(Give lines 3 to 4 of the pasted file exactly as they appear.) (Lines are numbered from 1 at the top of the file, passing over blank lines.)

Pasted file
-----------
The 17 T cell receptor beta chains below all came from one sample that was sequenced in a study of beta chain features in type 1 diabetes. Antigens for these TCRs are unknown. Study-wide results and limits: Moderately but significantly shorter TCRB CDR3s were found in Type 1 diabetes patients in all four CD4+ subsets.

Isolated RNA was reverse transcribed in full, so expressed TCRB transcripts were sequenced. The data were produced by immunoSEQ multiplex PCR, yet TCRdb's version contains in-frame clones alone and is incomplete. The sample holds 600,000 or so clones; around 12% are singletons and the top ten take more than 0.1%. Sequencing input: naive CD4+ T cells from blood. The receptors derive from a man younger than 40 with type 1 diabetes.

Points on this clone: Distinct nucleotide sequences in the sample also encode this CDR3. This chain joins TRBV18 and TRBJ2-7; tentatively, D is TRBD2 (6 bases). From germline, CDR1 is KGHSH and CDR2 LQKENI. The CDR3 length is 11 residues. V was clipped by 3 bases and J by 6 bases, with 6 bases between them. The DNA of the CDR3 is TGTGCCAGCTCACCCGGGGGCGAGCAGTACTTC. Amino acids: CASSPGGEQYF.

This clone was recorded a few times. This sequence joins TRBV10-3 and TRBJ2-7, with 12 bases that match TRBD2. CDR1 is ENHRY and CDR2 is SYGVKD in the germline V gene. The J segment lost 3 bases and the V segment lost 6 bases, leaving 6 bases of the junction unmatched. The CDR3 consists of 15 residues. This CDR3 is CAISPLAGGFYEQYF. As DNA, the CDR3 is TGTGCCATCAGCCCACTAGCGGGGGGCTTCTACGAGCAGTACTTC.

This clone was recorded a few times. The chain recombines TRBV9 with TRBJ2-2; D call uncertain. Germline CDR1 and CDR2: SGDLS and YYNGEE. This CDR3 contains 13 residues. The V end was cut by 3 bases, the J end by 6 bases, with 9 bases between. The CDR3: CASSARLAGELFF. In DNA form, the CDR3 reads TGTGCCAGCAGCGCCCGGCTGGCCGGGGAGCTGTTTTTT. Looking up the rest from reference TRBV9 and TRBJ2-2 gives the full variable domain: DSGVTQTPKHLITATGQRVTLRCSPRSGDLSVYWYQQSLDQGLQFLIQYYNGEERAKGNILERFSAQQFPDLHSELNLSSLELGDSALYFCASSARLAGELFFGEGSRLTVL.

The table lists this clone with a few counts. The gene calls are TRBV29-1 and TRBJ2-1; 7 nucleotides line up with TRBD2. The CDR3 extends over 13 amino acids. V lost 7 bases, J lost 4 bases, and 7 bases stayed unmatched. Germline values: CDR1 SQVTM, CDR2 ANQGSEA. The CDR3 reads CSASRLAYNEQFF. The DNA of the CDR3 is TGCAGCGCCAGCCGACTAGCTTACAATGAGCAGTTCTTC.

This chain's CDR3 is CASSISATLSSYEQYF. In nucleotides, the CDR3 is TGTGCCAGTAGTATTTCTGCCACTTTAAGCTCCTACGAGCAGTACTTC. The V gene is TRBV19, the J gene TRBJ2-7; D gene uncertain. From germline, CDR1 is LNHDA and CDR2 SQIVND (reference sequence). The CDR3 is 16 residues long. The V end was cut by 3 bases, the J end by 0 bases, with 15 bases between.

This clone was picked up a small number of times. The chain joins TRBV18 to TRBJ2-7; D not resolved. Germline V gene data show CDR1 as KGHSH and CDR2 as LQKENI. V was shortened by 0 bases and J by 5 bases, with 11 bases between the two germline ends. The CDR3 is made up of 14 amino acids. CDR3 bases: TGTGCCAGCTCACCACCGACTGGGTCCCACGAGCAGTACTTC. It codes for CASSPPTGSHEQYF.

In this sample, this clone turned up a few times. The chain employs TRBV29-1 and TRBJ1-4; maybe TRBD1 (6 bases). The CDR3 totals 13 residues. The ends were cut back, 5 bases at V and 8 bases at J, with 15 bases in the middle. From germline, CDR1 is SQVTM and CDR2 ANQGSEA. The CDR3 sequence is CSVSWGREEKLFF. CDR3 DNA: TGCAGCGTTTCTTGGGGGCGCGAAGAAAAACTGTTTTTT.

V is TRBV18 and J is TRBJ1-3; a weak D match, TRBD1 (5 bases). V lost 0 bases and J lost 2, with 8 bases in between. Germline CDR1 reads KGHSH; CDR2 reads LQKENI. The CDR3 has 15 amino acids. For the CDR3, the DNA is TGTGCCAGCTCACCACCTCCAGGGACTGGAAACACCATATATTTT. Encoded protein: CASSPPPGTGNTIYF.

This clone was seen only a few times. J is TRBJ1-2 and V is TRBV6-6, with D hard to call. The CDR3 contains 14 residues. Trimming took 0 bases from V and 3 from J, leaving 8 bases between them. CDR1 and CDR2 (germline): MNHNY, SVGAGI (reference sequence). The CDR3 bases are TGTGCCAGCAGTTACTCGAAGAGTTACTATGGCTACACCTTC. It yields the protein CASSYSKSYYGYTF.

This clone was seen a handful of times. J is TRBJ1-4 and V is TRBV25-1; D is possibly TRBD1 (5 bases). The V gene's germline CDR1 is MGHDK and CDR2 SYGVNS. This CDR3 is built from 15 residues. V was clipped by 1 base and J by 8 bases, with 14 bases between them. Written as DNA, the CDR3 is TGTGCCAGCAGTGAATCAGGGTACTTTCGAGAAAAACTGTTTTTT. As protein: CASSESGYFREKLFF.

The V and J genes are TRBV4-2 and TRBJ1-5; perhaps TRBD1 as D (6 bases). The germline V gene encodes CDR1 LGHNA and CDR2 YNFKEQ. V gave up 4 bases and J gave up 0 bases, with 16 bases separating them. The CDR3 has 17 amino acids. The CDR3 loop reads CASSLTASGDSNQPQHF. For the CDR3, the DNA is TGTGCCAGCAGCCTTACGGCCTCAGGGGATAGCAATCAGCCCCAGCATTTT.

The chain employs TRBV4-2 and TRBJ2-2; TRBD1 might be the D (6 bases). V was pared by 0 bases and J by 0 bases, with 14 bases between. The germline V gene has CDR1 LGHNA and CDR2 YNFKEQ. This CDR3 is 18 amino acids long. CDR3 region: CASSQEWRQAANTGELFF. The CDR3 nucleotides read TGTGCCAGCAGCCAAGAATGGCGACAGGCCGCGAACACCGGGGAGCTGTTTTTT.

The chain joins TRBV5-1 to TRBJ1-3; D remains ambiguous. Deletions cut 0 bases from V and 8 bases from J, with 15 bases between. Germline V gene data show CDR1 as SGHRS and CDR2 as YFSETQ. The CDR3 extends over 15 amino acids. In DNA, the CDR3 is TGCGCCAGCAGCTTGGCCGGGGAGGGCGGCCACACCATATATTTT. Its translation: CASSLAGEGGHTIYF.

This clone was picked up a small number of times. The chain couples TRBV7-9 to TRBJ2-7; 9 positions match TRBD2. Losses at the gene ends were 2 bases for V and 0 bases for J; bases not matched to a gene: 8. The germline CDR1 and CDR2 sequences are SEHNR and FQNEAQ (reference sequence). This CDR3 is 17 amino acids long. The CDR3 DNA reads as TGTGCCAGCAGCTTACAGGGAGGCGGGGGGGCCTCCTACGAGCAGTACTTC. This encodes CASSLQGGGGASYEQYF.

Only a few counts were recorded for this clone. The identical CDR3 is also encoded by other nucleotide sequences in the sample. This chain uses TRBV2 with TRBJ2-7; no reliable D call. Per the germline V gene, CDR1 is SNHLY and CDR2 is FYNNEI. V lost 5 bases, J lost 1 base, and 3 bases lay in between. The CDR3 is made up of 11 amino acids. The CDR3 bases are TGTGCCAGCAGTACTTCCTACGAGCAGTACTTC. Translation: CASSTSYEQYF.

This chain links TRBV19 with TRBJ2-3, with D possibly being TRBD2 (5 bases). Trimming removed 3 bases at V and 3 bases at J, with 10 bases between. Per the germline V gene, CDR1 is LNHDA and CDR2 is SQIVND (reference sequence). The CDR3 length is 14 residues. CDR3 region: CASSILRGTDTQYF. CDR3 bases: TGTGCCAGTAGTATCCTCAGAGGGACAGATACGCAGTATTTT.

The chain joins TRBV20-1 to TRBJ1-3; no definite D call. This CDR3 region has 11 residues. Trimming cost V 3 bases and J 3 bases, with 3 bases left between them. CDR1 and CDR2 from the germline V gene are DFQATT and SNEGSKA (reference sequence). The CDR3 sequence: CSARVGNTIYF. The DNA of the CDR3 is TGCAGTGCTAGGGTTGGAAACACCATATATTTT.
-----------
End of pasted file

Points on this clone: Distinct nucleotide sequences in the sample also encode this CDR3. This chain joins TRBV18 and TRBJ2-7; tentatively, D is TRBD2 (6 bases). From germline, CDR1 is KGHSH and CDR2 LQKENI. The CDR3 length is 11 residues. V was clipped by 3 bases and J by 6 bases, with 6 bases between them. The DNA of the CDR3 is TGTGCCAGCTCACCCGGGGGCGAGCAGTACTTC. Amino acids: CASSPGGEQYF.

This clone was recorded a few times. This sequence joins TRBV10-3 and TRBJ2-7, with 12 bases that match TRBD2. CDR1 is ENHRY and CDR2 is SYGVKD in the germline V gene. The J segment lost 3 bases and the V segment lost 6 bases, leaving 6 bases of the junction unmatched. The CDR3 consists of 15 residues. This CDR3 is CAISPLAGGFYEQYF. As DNA, the CDR3 is TGTGCCATCAGCCCACTAGCGGGGGGCTTCTACGAGCAGTACTTC.